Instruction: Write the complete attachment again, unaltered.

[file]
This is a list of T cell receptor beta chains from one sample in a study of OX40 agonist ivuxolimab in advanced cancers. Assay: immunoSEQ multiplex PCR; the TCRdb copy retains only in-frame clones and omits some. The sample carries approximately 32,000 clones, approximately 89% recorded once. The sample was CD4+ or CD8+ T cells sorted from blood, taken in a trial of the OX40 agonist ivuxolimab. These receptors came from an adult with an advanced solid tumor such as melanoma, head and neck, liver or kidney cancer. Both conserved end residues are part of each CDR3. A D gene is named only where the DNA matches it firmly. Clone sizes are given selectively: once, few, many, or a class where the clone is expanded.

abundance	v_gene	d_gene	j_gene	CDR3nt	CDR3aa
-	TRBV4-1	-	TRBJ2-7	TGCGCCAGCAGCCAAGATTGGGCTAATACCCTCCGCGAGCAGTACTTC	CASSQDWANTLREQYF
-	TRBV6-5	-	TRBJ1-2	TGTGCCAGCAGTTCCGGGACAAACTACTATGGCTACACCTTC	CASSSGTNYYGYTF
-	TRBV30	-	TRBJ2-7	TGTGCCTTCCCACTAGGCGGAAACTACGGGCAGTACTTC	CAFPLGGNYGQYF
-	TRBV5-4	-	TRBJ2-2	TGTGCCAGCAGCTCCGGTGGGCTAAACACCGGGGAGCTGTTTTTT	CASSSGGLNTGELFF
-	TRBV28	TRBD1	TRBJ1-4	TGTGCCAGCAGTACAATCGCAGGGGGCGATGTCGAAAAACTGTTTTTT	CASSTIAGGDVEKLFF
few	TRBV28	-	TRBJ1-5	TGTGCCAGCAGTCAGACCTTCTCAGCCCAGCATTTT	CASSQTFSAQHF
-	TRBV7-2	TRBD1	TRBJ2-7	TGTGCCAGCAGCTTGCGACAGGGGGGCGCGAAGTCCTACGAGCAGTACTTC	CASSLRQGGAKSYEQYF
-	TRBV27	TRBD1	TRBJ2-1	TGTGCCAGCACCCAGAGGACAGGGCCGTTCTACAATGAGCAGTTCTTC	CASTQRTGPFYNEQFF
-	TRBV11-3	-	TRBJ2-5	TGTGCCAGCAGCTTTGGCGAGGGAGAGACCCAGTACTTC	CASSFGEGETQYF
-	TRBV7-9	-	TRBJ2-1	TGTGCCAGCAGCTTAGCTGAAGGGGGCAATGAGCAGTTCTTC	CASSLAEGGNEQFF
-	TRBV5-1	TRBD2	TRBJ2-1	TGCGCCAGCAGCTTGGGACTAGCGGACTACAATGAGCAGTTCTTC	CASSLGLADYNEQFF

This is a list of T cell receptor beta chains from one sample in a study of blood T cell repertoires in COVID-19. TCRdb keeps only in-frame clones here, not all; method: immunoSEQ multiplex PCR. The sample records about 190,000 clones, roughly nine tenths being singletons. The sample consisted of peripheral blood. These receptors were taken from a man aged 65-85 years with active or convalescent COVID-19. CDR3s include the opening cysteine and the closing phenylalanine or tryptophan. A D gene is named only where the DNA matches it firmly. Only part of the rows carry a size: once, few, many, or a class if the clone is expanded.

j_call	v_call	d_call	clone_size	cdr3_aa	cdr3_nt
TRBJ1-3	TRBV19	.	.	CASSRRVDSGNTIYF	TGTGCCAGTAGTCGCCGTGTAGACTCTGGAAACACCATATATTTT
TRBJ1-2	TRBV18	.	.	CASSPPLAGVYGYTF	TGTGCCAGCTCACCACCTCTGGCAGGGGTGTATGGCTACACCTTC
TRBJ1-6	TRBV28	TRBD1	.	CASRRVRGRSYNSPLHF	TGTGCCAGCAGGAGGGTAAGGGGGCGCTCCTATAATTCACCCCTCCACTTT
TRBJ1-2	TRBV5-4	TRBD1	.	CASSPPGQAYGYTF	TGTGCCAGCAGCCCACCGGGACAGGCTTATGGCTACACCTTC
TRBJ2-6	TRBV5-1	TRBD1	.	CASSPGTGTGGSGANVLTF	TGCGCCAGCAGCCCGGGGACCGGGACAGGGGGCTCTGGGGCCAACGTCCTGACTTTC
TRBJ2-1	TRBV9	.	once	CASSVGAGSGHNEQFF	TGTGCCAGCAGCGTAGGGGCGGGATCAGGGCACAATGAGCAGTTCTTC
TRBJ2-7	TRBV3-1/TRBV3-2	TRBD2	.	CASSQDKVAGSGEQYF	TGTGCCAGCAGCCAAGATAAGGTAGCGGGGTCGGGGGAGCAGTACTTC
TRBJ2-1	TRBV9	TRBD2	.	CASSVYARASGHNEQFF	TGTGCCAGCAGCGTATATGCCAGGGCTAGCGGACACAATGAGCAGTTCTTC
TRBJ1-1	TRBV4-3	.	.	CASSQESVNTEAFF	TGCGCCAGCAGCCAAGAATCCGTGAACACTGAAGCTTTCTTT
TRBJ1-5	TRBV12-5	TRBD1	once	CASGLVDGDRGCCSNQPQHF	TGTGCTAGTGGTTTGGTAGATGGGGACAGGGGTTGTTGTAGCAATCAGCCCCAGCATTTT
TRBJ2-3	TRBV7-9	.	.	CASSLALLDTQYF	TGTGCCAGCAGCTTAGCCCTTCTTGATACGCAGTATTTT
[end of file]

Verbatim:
This is a list of T cell receptor beta chains from one sample in a study of OX40 agonist ivuxolimab in advanced cancers. Assay: immunoSEQ multiplex PCR; the TCRdb copy retains only in-frame clones and omits some. The sample carries approximately 32,000 clones, approximately 89% recorded once. The sample was CD4+ or CD8+ T cells sorted from blood, taken in a trial of the OX40 agonist ivuxolimab. These receptors came from an adult with an advanced solid tumor such as melanoma, head and neck, liver or kidney cancer. Both conserved end residues are part of each CDR3. A D gene is named only where the DNA matches it firmly. Clone sizes are given selectively: once, few, many, or a class where the clone is expanded.

abundance	v_gene	d_gene	j_gene	CDR3nt	CDR3aa
-	TRBV4-1	-	TRBJ2-7	TGCGCCAGCAGCCAAGATTGGGCTAATACCCTCCGCGAGCAGTACTTC	CASSQDWANTLREQYF
-	TRBV6-5	-	TRBJ1-2	TGTGCCAGCAGTTCCGGGACAAACTACTATGGCTACACCTTC	CASSSGTNYYGYTF
-	TRBV30	-	TRBJ2-7	TGTGCCTTCCCACTAGGCGGAAACTACGGGCAGTACTTC	CAFPLGGNYGQYF
-	TRBV5-4	-	TRBJ2-2	TGTGCCAGCAGCTCCGGTGGGCTAAACACCGGGGAGCTGTTTTTT	CASSSGGLNTGELFF
-	TRBV28	TRBD1	TRBJ1-4	TGTGCCAGCAGTACAATCGCAGGGGGCGATGTCGAAAAACTGTTTTTT	CASSTIAGGDVEKLFF
few	TRBV28	-	TRBJ1-5	TGTGCCAGCAGTCAGACCTTCTCAGCCCAGCATTTT	CASSQTFSAQHF
-	TRBV7-2	TRBD1	TRBJ2-7	TGTGCCAGCAGCTTGCGACAGGGGGGCGCGAAGTCCTACGAGCAGTACTTC	CASSLRQGGAKSYEQYF
-	TRBV27	TRBD1	TRBJ2-1	TGTGCCAGCACCCAGAGGACAGGGCCGTTCTACAATGAGCAGTTCTTC	CASTQRTGPFYNEQFF
-	TRBV11-3	-	TRBJ2-5	TGTGCCAGCAGCTTTGGCGAGGGAGAGACCCAGTACTTC	CASSFGEGETQYF
-	TRBV7-9	-	TRBJ2-1	TGTGCCAGCAGCTTAGCTGAAGGGGGCAATGAGCAGTTCTTC	CASSLAEGGNEQFF
-	TRBV5-1	TRBD2	TRBJ2-1	TGCGCCAGCAGCTTGGGACTAGCGGACTACAATGAGCAGTTCTTC	CASSLGLADYNEQFF

This is a list of T cell receptor beta chains from one sample in a study of blood T cell repertoires in COVID-19. TCRdb keeps only in-frame clones here, not all; method: immunoSEQ multiplex PCR. The sample records about 190,000 clones, roughly nine tenths being singletons. The sample consisted of peripheral blood. These receptors were taken from a man aged 65-85 years with active or convalescent COVID-19. CDR3s include the opening cysteine and the closing phenylalanine or tryptophan. A D gene is named only where the DNA matches it firmly. Only part of the rows carry a size: once, few, many, or a class if the clone is expanded.

j_call	v_call	d_call	clone_size	cdr3_aa	cdr3_nt
TRBJ1-3	TRBV19	.	.	CASSRRVDSGNTIYF	TGTGCCAGTAGTCGCCGTGTAGACTCTGGAAACACCATATATTTT
TRBJ1-2	TRBV18	.	.	CASSPPLAGVYGYTF	TGTGCCAGCTCACCACCTCTGGCAGGGGTGTATGGCTACACCTTC
TRBJ1-6	TRBV28	TRBD1	.	CASRRVRGRSYNSPLHF	TGTGCCAGCAGGAGGGTAAGGGGGCGCTCCTATAATTCACCCCTCCACTTT
TRBJ1-2	TRBV5-4	TRBD1	.	CASSPPGQAYGYTF	TGTGCCAGCAGCCCACCGGGACAGGCTTATGGCTACACCTTC
TRBJ2-6	TRBV5-1	TRBD1	.	CASSPGTGTGGSGANVLTF	TGCGCCAGCAGCCCGGGGACCGGGACAGGGGGCTCTGGGGCCAACGTCCTGACTTTC
TRBJ2-1	TRBV9	.	once	CASSVGAGSGHNEQFF	TGTGCCAGCAGCGTAGGGGCGGGATCAGGGCACAATGAGCAGTTCTTC
TRBJ2-7	TRBV3-1/TRBV3-2	TRBD2	.	CASSQDKVAGSGEQYF	TGTGCCAGCAGCCAAGATAAGGTAGCGGGGTCGGGGGAGCAGTACTTC
TRBJ2-1	TRBV9	TRBD2	.	CASSVYARASGHNEQFF	TGTGCCAGCAGCGTATATGCCAGGGCTAGCGGACACAATGAGCAGTTCTTC
TRBJ1-1	TRBV4-3	.	.	CASSQESVNTEAFF	TGCGCCAGCAGCCAAGAATCCGTGAACACTGAAGCTTTCTTT
TRBJ1-5	TRBV12-5	TRBD1	once	CASGLVDGDRGCCSNQPQHF	TGTGCTAGTGGTTTGGTAGATGGGGACAGGGGTTGTTGTAGCAATCAGCCCCAGCATTTT
TRBJ2-3	TRBV7-9	.	.	CASSLALLDTQYF	TGTGCCAGCAGCTTAGCCCTTCTTGATACGCAGTATTTT